Sales of E15 in Minnesota totaled 6.29 million gallons in June, the first month following elimination of the summertime E15 restriction, according to data from the Minnesota Department of Commerce, the highest volume ever recorded for the month of June.
The Renewable Fuels Association says the data released Wednesday prove that the marketplace is already responding to President Trump’s elimination of a decades-old regulatory barrier severely limiting the sale of E15 in the summertime. That’s the good news. However, RFA notes, the Minnesota data also show that the wave of Renewable Fuel Standard compliance exemptions granted to oil refiners is suppressing more rapid expansion of E15 and other higher-level ethanol blends.
In recent months, E15 sales volumes per station have been slightly below year-ago levels due to weakened RFS requirements and lower prices for the RFS compliance credits known as RINs. From December 2018 through May 2019, E15 sales per station per day were 13% lower, on average, than the average during the same period the year before. Not coincidentally, RIN prices were three times lower in the period of lower E15 sales.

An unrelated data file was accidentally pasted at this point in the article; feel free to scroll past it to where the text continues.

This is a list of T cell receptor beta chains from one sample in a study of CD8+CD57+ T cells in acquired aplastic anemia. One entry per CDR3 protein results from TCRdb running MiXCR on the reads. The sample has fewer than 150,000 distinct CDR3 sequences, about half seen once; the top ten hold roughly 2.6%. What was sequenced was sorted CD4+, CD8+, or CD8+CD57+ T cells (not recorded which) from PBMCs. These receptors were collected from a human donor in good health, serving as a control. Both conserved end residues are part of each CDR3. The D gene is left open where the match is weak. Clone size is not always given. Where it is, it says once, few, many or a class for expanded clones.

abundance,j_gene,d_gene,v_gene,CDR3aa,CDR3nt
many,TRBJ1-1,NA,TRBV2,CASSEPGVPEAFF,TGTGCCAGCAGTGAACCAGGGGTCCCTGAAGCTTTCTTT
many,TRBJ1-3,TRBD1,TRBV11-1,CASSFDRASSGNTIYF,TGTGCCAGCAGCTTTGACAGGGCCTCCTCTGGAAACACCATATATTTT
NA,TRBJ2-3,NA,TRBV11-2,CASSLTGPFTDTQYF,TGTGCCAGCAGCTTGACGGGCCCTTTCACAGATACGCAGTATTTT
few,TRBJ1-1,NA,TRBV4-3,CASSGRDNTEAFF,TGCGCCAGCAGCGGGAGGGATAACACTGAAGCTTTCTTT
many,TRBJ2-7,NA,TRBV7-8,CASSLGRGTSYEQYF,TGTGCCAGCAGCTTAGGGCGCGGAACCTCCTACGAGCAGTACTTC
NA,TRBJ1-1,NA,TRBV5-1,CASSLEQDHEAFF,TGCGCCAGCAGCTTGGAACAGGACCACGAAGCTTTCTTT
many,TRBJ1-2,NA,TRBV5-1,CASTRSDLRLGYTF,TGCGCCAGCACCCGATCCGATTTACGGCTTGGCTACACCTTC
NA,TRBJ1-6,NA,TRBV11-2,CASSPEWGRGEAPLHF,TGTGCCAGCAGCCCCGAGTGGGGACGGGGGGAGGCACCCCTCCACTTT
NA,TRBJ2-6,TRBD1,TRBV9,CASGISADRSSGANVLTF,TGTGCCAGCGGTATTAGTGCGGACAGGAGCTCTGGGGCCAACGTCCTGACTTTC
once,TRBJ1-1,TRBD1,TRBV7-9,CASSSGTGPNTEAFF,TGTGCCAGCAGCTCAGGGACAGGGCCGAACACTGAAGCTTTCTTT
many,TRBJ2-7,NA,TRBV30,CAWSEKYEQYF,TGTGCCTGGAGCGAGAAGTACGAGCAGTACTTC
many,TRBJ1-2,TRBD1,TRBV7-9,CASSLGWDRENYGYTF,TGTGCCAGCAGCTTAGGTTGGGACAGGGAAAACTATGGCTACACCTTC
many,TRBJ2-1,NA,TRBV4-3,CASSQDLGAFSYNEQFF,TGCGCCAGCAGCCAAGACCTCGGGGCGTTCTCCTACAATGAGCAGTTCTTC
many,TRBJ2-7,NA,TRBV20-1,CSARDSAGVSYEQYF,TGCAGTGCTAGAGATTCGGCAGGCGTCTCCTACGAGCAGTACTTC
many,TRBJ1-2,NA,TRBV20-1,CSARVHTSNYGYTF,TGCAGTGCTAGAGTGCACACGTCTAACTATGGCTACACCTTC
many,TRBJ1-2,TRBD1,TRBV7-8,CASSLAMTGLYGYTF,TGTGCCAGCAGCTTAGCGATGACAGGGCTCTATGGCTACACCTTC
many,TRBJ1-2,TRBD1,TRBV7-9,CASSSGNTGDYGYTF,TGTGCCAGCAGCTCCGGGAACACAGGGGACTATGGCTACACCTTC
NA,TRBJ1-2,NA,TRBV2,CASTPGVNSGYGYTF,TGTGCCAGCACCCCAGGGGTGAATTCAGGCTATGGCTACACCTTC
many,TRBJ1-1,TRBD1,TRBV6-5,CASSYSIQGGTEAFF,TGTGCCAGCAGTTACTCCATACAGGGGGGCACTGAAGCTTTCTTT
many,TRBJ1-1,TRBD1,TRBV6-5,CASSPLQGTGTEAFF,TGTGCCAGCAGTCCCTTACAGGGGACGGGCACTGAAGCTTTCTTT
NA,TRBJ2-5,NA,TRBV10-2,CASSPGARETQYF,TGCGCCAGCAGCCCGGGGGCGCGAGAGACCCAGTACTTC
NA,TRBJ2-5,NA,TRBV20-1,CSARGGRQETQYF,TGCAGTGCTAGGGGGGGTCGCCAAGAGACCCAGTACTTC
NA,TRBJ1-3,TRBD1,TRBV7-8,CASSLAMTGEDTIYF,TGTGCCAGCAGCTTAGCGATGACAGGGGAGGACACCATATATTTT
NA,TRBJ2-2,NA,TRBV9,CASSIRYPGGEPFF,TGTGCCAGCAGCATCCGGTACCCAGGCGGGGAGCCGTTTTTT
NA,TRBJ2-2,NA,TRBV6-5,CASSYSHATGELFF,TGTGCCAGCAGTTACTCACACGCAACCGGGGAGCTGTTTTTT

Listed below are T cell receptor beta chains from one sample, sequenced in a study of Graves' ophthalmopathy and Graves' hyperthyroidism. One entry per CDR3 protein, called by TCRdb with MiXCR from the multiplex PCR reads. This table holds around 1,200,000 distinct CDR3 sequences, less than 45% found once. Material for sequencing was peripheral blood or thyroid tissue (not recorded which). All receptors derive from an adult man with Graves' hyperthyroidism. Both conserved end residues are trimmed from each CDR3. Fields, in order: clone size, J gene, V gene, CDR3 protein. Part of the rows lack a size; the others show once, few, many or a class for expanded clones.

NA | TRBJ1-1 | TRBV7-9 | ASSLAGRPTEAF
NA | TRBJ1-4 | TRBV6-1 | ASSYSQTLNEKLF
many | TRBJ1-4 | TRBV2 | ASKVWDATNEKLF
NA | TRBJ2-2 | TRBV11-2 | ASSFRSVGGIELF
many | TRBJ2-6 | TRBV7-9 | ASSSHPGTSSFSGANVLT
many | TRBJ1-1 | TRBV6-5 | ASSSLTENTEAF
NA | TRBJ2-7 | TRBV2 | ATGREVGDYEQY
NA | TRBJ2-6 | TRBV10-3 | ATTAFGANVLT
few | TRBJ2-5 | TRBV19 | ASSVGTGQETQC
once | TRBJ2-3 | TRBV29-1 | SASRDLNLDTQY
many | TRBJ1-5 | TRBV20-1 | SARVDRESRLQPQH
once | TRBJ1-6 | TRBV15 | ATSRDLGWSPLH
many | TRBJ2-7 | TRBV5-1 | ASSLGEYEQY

“These data provide further evidence that EPA’s rampant issuance of RFS small refiner exemptions is suppressing growth in E15 and other higher-level blends,” RFA president and CEO Geoff Cooper said. “The bailouts given to refiners in recent years led to a collapse in the price of RFS compliance credits, which provide the marketplace with a powerful incentive to expand E15 availability. That incentive is greatly diminished when credit values are very low—as is currently the case. This is more proof that EPA’s reckless use of small refinery waivers is resulting in lost demand for ethanol producers.”
Minnesota is the only state that consistently reports sales volumes of E15 and flex fuels like E85. With a volume of 6.29 million gallons in June, the total volume of E15 sold in Minnesota for the first half of 2019 amounted to 36.6 million gallons. On an annualized basis, E15 sales in Minnesota would hit 73 million gallons this year, well above the 59.4 million gallons achieved in 2018.